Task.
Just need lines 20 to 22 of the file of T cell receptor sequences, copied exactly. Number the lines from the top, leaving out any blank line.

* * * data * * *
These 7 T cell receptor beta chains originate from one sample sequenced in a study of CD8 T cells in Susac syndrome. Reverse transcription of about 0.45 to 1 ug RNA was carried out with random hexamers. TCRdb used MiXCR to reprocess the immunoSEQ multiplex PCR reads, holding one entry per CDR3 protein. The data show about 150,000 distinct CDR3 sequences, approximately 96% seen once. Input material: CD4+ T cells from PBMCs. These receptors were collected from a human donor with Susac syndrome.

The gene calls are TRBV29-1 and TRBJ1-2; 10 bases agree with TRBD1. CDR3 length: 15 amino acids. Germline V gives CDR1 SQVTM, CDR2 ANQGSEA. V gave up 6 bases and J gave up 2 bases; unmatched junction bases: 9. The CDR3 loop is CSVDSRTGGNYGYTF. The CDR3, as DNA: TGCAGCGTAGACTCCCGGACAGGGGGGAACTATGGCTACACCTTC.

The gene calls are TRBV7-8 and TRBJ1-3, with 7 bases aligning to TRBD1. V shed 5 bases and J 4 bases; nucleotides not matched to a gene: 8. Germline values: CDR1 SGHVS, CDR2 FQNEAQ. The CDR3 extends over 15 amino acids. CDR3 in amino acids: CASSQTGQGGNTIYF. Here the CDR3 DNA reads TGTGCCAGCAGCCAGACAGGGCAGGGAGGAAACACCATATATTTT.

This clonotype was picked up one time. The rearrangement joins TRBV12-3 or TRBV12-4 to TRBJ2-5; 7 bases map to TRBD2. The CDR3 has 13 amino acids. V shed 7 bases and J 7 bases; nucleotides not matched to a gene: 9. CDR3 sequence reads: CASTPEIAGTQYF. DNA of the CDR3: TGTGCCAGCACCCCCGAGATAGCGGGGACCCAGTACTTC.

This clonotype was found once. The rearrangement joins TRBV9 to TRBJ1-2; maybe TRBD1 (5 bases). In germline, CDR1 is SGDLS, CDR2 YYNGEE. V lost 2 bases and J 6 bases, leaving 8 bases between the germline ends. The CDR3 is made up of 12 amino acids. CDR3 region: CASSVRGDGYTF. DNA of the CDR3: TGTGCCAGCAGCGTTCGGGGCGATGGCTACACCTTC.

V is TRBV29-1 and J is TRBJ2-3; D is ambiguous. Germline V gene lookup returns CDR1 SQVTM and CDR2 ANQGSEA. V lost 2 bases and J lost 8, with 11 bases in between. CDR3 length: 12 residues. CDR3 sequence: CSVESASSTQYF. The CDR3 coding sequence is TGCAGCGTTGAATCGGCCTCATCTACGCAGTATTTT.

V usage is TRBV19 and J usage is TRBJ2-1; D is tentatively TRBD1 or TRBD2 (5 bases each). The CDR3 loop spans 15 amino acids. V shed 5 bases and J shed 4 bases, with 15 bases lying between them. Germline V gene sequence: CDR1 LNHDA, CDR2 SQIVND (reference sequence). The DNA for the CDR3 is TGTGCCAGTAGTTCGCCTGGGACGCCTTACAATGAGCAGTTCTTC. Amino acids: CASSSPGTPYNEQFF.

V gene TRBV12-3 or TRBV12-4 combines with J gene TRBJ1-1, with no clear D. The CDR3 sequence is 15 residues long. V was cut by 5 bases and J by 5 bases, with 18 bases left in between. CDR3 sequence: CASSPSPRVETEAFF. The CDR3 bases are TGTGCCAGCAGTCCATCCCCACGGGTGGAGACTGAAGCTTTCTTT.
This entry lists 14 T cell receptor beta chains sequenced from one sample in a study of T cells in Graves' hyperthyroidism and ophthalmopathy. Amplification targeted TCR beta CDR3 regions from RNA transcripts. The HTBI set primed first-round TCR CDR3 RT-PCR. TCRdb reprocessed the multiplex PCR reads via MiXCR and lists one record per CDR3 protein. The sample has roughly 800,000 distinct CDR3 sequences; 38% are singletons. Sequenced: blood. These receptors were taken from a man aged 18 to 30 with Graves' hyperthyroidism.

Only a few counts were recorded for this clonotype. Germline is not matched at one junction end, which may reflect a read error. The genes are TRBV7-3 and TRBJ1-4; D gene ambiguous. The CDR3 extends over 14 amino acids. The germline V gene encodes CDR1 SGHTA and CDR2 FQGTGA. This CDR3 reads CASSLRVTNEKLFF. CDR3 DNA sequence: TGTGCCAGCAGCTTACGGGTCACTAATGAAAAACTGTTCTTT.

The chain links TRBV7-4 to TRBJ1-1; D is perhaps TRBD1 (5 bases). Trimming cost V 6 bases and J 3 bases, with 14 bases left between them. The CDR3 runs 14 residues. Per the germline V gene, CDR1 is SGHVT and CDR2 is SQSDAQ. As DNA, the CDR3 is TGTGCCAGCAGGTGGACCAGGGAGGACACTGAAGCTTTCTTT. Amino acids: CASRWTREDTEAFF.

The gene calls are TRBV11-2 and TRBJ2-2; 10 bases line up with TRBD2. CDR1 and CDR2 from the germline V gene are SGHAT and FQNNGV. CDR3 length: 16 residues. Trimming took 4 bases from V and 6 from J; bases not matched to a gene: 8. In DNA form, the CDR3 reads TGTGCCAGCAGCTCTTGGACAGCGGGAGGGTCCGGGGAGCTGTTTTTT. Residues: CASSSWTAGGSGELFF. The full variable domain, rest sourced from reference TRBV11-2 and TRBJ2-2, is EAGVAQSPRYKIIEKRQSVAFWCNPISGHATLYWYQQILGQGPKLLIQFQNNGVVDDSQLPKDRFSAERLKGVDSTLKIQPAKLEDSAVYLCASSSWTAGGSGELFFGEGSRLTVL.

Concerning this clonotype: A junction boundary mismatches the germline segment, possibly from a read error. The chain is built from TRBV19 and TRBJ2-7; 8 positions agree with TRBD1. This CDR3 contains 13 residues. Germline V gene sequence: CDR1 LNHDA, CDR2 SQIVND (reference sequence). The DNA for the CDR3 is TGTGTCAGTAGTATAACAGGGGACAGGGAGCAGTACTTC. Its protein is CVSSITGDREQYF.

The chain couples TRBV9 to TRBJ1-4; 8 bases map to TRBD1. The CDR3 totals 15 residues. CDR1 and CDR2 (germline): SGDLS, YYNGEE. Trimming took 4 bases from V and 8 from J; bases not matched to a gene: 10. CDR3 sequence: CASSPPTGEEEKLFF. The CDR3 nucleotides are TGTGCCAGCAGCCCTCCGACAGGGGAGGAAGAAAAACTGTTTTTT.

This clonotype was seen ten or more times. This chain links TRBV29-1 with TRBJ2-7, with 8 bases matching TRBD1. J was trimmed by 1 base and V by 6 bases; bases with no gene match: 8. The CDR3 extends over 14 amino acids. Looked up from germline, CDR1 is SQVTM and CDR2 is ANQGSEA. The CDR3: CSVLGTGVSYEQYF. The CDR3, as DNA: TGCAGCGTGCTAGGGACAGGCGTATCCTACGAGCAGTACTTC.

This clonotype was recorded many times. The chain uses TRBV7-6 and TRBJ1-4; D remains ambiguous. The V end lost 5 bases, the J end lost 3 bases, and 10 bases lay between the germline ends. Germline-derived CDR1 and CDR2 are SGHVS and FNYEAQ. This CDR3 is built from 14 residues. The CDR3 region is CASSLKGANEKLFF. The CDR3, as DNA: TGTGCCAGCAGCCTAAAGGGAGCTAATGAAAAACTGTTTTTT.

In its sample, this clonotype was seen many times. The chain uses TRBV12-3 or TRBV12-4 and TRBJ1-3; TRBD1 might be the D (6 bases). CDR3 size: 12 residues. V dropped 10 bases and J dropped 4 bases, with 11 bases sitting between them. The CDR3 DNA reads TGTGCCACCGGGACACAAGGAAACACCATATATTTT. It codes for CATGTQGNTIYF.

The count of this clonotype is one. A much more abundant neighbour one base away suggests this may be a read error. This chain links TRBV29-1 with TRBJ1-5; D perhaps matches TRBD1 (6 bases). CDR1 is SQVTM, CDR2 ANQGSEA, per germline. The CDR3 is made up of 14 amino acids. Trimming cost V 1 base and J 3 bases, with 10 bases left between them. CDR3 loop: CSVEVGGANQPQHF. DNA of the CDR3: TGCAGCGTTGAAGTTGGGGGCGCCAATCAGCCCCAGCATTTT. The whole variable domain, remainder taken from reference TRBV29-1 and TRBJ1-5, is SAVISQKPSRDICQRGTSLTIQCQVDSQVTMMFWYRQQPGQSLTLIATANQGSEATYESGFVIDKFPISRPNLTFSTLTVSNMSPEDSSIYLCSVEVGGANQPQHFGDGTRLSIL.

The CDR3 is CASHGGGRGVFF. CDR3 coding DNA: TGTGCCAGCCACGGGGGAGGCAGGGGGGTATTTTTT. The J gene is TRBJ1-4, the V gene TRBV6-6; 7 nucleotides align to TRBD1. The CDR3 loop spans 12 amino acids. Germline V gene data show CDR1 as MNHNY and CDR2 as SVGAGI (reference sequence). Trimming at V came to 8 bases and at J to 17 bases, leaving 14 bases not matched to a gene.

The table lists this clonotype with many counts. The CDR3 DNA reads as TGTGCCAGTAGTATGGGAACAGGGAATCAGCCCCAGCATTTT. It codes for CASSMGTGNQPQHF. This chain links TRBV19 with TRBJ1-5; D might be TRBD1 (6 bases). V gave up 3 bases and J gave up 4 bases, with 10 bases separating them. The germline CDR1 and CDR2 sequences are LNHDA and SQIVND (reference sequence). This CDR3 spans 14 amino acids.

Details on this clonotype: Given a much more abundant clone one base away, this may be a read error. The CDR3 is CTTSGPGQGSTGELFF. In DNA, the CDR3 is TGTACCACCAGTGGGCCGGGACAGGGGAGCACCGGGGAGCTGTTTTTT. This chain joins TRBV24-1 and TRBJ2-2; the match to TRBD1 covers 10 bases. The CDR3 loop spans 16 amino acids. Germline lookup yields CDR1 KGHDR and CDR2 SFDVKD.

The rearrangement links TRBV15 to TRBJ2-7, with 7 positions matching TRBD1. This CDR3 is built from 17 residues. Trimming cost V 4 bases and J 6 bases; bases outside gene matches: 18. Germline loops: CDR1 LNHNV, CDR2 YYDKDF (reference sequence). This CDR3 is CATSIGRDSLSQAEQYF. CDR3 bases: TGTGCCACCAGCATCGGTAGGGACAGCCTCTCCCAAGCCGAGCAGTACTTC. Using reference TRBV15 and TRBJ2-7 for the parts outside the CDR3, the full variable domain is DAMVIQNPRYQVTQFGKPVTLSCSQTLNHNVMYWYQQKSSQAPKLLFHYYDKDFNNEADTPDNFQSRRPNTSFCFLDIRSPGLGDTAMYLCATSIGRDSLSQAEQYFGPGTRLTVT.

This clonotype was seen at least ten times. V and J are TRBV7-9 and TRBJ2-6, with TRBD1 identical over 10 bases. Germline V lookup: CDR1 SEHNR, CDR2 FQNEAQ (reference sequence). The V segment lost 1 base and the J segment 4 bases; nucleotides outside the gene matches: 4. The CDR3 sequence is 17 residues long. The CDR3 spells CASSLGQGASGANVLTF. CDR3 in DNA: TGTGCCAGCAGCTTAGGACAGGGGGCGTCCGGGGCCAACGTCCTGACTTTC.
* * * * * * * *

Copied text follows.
The table lists this clonotype with many counts. The CDR3 DNA reads as TGTGCCAGTAGTATGGGAACAGGGAATCAGCCCCAGCATTTT. It codes for CASSMGTGNQPQHF. This chain links TRBV19 with TRBJ1-5; D might be TRBD1 (6 bases). V gave up 3 bases and J gave up 4 bases, with 10 bases separating them. The germline CDR1 and CDR2 sequences are LNHDA and SQIVND (reference sequence). This CDR3 spans 14 amino acids.

Details on this clonotype: Given a much more abundant clone one base away, this may be a read error. The CDR3 is CTTSGPGQGSTGELFF. In DNA, the CDR3 is TGTACCACCAGTGGGCCGGGACAGGGGAGCACCGGGGAGCTGTTTTTT. This chain joins TRBV24-1 and TRBJ2-2; the match to TRBD1 covers 10 bases. The CDR3 loop spans 16 amino acids. Germline lookup yields CDR1 KGHDR and CDR2 SFDVKD.

The rearrangement links TRBV15 to TRBJ2-7, with 7 positions matching TRBD1. This CDR3 is built from 17 residues. Trimming cost V 4 bases and J 6 bases; bases outside gene matches: 18. Germline loops: CDR1 LNHNV, CDR2 YYDKDF (reference sequence). This CDR3 is CATSIGRDSLSQAEQYF. CDR3 bases: TGTGCCACCAGCATCGGTAGGGACAGCCTCTCCCAAGCCGAGCAGTACTTC. Using reference TRBV15 and TRBJ2-7 for the parts outside the CDR3, the full variable domain is DAMVIQNPRYQVTQFGKPVTLSCSQTLNHNVMYWYQQKSSQAPKLLFHYYDKDFNNEADTPDNFQSRRPNTSFCFLDIRSPGLGDTAMYLCATSIGRDSLSQAEQYFGPGTRLTVT.